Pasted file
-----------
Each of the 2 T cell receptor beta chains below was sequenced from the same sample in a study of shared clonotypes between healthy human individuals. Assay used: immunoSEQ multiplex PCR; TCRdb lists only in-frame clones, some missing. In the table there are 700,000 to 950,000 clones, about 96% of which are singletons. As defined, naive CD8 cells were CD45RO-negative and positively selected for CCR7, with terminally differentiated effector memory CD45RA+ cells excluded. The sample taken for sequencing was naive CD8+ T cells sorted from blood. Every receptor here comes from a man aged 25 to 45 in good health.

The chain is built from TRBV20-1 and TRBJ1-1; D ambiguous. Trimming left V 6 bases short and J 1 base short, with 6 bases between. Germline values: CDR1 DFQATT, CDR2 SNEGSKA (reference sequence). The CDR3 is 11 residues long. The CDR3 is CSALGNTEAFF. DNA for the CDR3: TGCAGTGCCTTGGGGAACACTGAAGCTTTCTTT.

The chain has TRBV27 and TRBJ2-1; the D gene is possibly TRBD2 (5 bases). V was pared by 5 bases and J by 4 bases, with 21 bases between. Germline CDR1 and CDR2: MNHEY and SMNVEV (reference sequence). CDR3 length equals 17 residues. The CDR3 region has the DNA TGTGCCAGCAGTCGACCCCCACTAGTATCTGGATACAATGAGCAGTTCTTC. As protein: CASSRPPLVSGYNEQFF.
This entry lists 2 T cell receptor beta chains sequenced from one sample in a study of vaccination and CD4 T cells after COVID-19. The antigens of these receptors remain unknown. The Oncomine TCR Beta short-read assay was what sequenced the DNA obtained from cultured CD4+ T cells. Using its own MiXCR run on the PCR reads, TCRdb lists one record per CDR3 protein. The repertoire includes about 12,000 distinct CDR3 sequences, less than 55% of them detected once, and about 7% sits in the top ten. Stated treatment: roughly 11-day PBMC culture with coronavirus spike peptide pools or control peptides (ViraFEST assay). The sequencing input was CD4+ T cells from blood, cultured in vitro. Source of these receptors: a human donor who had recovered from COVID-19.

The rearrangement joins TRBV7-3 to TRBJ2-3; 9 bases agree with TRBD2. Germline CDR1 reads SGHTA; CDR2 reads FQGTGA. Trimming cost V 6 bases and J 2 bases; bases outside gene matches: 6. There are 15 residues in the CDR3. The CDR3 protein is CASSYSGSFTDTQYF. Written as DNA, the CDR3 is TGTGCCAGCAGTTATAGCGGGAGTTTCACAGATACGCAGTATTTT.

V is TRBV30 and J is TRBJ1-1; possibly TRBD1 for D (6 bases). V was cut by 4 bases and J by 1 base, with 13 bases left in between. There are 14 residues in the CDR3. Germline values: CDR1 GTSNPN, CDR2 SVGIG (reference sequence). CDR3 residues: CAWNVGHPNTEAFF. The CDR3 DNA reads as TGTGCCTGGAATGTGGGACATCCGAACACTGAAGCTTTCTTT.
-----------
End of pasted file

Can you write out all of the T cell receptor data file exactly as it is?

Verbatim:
Each of the 2 T cell receptor beta chains below was sequenced from the same sample in a study of shared clonotypes between healthy human individuals. Assay used: immunoSEQ multiplex PCR; TCRdb lists only in-frame clones, some missing. In the table there are 700,000 to 950,000 clones, about 96% of which are singletons. As defined, naive CD8 cells were CD45RO-negative and positively selected for CCR7, with terminally differentiated effector memory CD45RA+ cells excluded. The sample taken for sequencing was naive CD8+ T cells sorted from blood. Every receptor here comes from a man aged 25 to 45 in good health.

The chain is built from TRBV20-1 and TRBJ1-1; D ambiguous. Trimming left V 6 bases short and J 1 base short, with 6 bases between. Germline values: CDR1 DFQATT, CDR2 SNEGSKA (reference sequence). The CDR3 is 11 residues long. The CDR3 is CSALGNTEAFF. DNA for the CDR3: TGCAGTGCCTTGGGGAACACTGAAGCTTTCTTT.

The chain has TRBV27 and TRBJ2-1; the D gene is possibly TRBD2 (5 bases). V was pared by 5 bases and J by 4 bases, with 21 bases between. Germline CDR1 and CDR2: MNHEY and SMNVEV (reference sequence). CDR3 length equals 17 residues. The CDR3 region has the DNA TGTGCCAGCAGTCGACCCCCACTAGTATCTGGATACAATGAGCAGTTCTTC. As protein: CASSRPPLVSGYNEQFF.
This entry lists 2 T cell receptor beta chains sequenced from one sample in a study of vaccination and CD4 T cells after COVID-19. The antigens of these receptors remain unknown. The Oncomine TCR Beta short-read assay was what sequenced the DNA obtained from cultured CD4+ T cells. Using its own MiXCR run on the PCR reads, TCRdb lists one record per CDR3 protein. The repertoire includes about 12,000 distinct CDR3 sequences, less than 55% of them detected once, and about 7% sits in the top ten. Stated treatment: roughly 11-day PBMC culture with coronavirus spike peptide pools or control peptides (ViraFEST assay). The sequencing input was CD4+ T cells from blood, cultured in vitro. Source of these receptors: a human donor who had recovered from COVID-19.

The rearrangement joins TRBV7-3 to TRBJ2-3; 9 bases agree with TRBD2. Germline CDR1 reads SGHTA; CDR2 reads FQGTGA. Trimming cost V 6 bases and J 2 bases; bases outside gene matches: 6. There are 15 residues in the CDR3. The CDR3 protein is CASSYSGSFTDTQYF. Written as DNA, the CDR3 is TGTGCCAGCAGTTATAGCGGGAGTTTCACAGATACGCAGTATTTT.

V is TRBV30 and J is TRBJ1-1; possibly TRBD1 for D (6 bases). V was cut by 4 bases and J by 1 base, with 13 bases left in between. There are 14 residues in the CDR3. Germline values: CDR1 GTSNPN, CDR2 SVGIG (reference sequence). CDR3 residues: CAWNVGHPNTEAFF. The CDR3 DNA reads as TGTGCCTGGAATGTGGGACATCCGAACACTGAAGCTTTCTTT.